Why There’s Hope for DC Movies

As a longtime Marvel fan, I have noticed a worrisome trend within myself. Although Marvel’s superhero films have brought me joy for over a decade, I now find myself far more excited for upcoming DC movies. You might think this is strange as DC has worked tirelessly over the years to ruin their live-action reputation with very few of their films anywhere near those of Marvel in quality. However, I have realized this is the reason I anxiously await DC’s new releases.  

When the new Disney+ show She-Hulk was announced as a comedy, my first thought was, “What else would it be?”  

Hear me out, the Disney-Marvel formula is fun to watch, and they know it. They have raked in billions of dollars by giving viewers colorful and often lighthearted films that manage to hit all the right notes. Their blend of humor and action is a successful formula, which is why they don’t seem to feel the need to change it. When a new Marvel movie comes out, we know exactly what we will get: an epic film with a snarky hero, a goofy sidekick, and an often weak third act that devolves into CGI insanity. Even Marvel films that seem to try something new, like the Eternals or the second Doctor Strange, find themselves tangled in the expectations of this formula.  

On the other hand, DC has no successful formula, quite the opposite. This forces them to behave like a grad student writing a paper worth fifty percent of their grade. They throw everything at it, hoping something sticks. Their films run the gamut from the Marvel-like Shazam to the ominous noir thriller The Batman. The morbidly hilarious R-rated Suicide Squad has nothing in common with the animated kid’s film Super Pets except branding. No genre is off limits from DC in their desperation to catch up to their rival.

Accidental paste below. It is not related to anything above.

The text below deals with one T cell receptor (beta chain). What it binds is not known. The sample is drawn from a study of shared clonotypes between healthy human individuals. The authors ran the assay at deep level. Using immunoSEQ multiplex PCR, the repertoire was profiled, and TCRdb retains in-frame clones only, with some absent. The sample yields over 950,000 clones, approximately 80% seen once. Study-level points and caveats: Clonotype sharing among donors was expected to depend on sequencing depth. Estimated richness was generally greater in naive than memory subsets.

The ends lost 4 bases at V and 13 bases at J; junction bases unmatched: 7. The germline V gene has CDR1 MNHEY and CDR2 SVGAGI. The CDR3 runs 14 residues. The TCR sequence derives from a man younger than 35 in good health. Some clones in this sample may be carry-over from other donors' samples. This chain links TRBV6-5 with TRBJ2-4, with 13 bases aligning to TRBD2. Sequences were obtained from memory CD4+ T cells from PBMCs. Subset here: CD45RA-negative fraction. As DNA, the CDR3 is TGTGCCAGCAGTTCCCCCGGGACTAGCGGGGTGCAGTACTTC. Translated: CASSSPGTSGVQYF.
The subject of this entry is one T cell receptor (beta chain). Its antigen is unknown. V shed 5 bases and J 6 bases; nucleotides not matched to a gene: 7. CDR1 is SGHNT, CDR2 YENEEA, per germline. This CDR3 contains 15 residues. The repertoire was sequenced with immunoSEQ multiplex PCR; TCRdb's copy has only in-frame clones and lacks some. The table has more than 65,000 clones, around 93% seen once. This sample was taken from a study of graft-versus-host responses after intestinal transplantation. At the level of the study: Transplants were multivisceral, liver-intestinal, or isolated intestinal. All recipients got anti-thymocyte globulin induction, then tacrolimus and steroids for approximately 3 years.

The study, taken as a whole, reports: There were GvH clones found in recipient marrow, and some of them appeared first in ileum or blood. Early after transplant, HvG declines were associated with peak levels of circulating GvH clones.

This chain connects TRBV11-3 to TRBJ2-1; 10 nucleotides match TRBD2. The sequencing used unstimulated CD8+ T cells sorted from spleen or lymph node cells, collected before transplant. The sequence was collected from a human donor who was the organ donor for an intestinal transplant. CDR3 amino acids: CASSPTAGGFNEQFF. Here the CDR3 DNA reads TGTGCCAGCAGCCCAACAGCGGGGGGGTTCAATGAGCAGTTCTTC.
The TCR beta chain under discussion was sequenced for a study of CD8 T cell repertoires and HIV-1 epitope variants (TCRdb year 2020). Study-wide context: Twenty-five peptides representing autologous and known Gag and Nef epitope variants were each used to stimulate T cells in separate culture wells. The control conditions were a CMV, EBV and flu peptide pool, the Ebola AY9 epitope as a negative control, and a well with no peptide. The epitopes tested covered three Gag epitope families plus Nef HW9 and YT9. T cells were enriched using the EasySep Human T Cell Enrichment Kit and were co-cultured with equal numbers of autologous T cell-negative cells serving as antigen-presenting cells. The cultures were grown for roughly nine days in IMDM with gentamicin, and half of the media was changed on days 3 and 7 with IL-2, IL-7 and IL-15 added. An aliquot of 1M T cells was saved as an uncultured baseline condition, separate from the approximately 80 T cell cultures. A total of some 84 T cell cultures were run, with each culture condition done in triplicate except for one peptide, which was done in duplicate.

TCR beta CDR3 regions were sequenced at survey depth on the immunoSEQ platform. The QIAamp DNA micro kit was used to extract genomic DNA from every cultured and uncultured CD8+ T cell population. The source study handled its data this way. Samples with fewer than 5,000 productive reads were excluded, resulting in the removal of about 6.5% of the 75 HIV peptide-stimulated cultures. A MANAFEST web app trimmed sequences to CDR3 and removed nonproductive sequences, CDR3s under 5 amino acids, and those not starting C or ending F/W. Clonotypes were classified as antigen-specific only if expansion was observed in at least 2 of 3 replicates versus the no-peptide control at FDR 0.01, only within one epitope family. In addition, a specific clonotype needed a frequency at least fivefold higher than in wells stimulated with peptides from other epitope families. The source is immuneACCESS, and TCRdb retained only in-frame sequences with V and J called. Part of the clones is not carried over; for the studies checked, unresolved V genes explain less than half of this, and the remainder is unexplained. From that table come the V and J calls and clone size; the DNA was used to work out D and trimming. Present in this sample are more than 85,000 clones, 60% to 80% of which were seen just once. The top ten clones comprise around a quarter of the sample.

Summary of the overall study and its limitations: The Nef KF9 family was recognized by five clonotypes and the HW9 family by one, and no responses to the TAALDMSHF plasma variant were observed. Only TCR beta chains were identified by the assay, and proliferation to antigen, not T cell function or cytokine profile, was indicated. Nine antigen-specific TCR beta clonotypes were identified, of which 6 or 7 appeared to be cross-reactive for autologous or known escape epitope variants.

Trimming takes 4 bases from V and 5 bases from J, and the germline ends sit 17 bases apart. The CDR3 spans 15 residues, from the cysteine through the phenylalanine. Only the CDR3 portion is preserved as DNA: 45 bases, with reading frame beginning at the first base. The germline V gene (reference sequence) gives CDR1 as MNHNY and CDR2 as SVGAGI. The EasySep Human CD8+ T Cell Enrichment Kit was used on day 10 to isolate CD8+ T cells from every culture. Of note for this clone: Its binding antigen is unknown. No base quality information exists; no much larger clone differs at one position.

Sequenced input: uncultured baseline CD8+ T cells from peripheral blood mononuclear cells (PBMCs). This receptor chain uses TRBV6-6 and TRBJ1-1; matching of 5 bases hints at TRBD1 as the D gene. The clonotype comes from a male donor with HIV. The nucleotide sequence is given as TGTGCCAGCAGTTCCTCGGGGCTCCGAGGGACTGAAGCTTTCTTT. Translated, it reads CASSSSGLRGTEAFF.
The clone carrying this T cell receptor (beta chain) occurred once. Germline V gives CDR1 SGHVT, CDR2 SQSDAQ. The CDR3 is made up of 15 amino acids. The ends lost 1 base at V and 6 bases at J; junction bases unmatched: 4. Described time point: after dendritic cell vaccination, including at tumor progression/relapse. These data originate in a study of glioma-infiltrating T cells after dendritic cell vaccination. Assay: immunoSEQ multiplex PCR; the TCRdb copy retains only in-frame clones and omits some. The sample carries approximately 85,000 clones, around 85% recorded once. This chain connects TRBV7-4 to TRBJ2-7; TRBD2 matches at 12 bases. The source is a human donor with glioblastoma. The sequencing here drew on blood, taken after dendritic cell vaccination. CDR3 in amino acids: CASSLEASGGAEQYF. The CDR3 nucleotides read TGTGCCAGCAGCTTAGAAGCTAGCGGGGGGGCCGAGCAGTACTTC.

And this desperation is why I’m slowly becoming a DC fan despite myself. While by now you know whether you are a Marvel fan or not, DC can still surprise you. Marvel works, and I still love their films, but they rarely tell a story I have not seen. On the other hand, you are bound to be surprised going into a DC movie because the film is either so much worse than expected or it actually blew you away with a unique premise. When watching these films, there is undoubtedly a risk (unless you are a cinematic masochist like me and can enjoy bad movies), but there is also potential for a great reward.  

Of course, this all comes down to the viewer’s preferences. Some viewers do not even like comic book films, and I forgive you for that. Still, I am finally beginning to understand how my long-suffering DC loving friends have been able to hold onto their hope. The renowned adage “If it ain’t broke, don’t fix it” applies to media companies, but if it is very broken and everyone knows it, then there is a chance for improvement. Until they find a winning formula of their own, DC can be expected to be unexpected, which is endearing in its own little way.